After the FallWhen the dim times began to lengthen, she still made the calling, though not with any hope of answer. At such times a great restlessness would rise within her, and she would wander, far from the den her naked hands had dug, and from the spindly yellow plants that sometimes attracted prey. For the first years she had voyaged into the West, for that had been the place of her mother's people. But at the end of those years she had halted on the barren edge of heaving black water, and had almost died in that place, of starvation and the dusty air and the cold where the clouds never parted. So she had come back East and dug her den, and now when the wandering seized her she never went far beyond the places she knew.
She drank from the spring often, for calling hurt her throat, and at such times she often knew bitter despair. Stunted and skeletal, skin fragile and pallid, her nails prone to breaking, she knew why her mother had driven her away. But of all the young ones her mother had raised since the night of fire, only she had survived.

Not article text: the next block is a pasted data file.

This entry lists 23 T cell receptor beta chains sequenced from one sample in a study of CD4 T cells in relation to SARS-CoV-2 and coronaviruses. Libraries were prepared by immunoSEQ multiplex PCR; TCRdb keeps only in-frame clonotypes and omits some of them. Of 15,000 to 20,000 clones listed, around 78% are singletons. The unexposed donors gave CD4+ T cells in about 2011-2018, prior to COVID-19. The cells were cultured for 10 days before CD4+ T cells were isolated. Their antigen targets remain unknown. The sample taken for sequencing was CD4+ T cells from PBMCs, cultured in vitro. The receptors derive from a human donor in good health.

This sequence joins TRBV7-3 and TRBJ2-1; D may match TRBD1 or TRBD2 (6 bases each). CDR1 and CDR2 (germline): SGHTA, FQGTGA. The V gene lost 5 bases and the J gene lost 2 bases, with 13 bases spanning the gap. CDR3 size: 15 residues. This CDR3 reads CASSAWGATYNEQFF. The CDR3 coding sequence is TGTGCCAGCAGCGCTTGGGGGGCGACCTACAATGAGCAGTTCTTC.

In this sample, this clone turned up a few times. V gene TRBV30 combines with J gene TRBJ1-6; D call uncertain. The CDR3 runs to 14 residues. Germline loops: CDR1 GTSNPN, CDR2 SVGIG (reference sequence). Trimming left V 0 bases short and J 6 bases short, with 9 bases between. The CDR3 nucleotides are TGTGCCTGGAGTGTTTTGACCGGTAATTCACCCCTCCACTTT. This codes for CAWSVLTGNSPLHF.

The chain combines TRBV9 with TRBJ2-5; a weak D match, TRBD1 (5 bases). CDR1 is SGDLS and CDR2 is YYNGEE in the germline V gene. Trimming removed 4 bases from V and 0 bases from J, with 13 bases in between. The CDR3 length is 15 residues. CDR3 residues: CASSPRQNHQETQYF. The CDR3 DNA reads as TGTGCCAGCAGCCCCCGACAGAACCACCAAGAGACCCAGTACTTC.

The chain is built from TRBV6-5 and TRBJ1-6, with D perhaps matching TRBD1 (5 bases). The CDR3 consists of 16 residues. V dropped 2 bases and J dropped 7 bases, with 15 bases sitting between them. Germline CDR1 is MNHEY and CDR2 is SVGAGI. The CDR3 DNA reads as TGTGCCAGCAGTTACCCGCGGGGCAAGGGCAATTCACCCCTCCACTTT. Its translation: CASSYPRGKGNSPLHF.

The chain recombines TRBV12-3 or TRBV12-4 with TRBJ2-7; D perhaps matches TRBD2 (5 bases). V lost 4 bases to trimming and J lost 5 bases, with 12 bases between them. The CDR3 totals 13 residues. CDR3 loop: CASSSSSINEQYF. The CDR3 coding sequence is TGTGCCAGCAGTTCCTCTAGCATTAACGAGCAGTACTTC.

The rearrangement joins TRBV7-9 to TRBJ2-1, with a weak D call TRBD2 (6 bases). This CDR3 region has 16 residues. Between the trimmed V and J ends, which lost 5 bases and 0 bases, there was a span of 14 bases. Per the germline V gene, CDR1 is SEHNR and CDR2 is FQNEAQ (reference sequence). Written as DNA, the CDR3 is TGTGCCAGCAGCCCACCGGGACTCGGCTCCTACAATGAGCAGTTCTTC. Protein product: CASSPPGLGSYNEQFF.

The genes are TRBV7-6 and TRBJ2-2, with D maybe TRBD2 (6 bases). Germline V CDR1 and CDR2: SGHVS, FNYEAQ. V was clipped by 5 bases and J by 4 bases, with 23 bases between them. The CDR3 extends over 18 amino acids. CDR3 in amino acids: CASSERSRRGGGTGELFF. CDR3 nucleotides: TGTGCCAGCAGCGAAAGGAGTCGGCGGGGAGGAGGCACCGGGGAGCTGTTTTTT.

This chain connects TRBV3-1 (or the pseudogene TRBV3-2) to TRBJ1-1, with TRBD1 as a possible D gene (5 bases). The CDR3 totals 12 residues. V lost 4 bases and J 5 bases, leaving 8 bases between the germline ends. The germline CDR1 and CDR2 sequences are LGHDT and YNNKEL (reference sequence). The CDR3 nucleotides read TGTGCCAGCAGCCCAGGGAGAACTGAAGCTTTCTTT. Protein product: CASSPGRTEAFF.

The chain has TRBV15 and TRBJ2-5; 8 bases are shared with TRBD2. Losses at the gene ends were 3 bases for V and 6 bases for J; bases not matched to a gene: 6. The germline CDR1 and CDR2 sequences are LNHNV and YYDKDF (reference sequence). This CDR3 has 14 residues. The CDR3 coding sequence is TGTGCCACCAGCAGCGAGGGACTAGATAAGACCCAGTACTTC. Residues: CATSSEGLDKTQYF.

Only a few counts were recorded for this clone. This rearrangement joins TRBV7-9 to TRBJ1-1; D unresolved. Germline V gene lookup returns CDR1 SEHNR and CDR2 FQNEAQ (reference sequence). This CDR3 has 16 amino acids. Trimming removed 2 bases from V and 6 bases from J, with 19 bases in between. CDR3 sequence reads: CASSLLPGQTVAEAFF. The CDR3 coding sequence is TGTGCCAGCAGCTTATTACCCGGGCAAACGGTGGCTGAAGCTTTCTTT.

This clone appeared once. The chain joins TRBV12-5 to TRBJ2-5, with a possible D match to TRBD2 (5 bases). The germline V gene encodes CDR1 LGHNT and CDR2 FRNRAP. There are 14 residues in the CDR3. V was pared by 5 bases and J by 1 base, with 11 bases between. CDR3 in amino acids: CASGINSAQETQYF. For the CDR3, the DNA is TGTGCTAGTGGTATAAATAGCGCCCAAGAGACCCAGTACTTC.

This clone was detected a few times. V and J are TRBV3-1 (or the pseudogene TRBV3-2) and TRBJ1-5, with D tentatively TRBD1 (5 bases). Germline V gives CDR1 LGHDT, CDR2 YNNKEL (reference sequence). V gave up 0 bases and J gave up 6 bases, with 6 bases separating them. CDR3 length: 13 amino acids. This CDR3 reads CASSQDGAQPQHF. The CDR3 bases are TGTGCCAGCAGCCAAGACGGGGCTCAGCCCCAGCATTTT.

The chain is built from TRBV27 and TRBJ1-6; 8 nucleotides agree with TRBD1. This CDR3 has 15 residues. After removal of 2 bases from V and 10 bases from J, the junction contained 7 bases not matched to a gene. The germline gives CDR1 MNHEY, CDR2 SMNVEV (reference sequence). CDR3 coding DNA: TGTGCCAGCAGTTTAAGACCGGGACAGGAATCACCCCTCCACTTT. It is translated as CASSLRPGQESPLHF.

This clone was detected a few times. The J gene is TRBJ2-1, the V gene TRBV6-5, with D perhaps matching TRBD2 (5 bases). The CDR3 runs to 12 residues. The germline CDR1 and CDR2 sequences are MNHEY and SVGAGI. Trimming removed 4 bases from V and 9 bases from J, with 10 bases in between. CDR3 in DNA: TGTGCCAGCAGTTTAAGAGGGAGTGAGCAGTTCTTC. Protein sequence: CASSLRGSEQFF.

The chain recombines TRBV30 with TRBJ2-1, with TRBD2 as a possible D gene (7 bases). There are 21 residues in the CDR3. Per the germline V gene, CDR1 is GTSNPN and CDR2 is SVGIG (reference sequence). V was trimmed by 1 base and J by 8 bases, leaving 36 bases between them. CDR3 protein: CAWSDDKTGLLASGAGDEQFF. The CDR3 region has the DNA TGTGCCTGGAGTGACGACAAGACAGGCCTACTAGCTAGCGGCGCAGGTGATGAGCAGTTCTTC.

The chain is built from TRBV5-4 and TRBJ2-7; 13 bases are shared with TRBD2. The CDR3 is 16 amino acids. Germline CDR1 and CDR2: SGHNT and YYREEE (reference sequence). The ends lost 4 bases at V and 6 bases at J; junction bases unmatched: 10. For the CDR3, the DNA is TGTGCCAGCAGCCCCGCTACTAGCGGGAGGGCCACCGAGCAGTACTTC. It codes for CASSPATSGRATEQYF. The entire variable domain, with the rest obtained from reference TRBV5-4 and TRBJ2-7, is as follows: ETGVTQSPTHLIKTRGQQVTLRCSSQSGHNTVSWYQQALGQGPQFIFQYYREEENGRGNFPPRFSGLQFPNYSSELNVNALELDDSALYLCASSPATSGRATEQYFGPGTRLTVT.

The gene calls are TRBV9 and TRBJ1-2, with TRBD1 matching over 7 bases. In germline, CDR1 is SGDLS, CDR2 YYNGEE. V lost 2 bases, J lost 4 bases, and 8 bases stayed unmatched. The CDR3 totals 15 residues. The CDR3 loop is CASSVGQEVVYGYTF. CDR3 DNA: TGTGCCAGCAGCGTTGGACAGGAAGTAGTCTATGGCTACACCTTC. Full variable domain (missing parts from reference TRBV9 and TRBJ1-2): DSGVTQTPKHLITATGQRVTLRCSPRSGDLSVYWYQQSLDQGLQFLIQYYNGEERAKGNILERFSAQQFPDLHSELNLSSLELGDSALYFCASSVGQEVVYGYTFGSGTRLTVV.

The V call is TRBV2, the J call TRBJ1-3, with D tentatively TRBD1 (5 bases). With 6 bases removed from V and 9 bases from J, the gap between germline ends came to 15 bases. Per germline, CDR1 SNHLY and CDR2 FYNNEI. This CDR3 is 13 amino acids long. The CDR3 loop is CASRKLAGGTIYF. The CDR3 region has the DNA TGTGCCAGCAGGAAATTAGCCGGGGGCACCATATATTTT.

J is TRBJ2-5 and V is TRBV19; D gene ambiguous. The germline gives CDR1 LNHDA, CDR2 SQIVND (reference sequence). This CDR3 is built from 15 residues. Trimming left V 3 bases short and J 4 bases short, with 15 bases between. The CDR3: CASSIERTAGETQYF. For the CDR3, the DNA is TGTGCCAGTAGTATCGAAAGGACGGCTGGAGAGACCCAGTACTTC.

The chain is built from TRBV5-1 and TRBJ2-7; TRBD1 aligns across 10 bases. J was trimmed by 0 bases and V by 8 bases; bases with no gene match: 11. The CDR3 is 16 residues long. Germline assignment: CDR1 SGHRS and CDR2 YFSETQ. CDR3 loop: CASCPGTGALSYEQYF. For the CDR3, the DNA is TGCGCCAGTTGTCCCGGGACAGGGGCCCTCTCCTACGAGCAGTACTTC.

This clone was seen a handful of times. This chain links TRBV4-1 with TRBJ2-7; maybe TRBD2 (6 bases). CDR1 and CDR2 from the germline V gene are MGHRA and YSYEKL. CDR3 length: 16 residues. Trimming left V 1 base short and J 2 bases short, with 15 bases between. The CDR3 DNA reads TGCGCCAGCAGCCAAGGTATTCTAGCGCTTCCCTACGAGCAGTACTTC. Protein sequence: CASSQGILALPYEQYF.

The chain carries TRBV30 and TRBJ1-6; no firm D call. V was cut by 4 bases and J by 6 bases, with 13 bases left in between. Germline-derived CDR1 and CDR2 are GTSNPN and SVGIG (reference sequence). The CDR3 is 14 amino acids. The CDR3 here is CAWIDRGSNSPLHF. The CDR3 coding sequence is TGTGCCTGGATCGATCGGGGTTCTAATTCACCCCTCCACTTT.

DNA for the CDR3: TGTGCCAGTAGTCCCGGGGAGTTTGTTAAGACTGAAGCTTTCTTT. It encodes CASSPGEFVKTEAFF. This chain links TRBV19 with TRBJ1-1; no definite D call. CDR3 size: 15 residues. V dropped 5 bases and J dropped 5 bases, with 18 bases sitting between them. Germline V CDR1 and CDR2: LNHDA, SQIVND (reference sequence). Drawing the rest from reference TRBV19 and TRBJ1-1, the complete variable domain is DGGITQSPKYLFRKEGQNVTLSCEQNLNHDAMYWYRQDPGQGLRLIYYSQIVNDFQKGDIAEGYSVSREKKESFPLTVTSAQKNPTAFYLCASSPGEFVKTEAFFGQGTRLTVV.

The calls never carried far, over the deadening layer of dust. And when she patrolled the borders of her territory, there were no signs of disturbance, except by the small creatures that plagued her, and stole her food. She was not surprised. The time for calling was over, now, and the time for survival was beginning again.
The pain had returned. It had come with the calling last year, and this year it brought with it weakness which would not allow her to fight off the small creatures which scuttled across her body, attracted by the blood from her coughing. Sometimes, mad with hunger, they gnawed at her still form, stirring her into wakefulness. Then she would try to catch them, and sometimes she would succeed, and their raw flesh would provide her needed nourishment. More often they would twist away, and the fresh blood would attract more of their brethren.
It was not given to her to know that she was dying, for she had never seen the death of her own kind. Nor could she see the hand of the past disaster that had shaped her life in the cancer that now consumed it, from years of breathing the poisonous dust.
But it was there, and she was dying, nonetheless.
There was no one moment to be recorded, when her life slipped away. If those who nipped at her scaly skin detected the cessation of her heartbeat, they did not pause. This was not a time for history. That would come later. Nor was it a time for metaphor, though the image of the last of her kind being devoured by those who would succeed them was a potent one.
She had been swift, and cunning, but they would be more cunning yet. And yet, in the end, even these must fail.
In the dark of her den, the long snout lay in shadow, making her head appear rounder. The tail lay curled beneath long hind limbs.
The years turned onward in their steady circle from the body lying beneath a dinosaur moon. She was not the first. She would not be the last.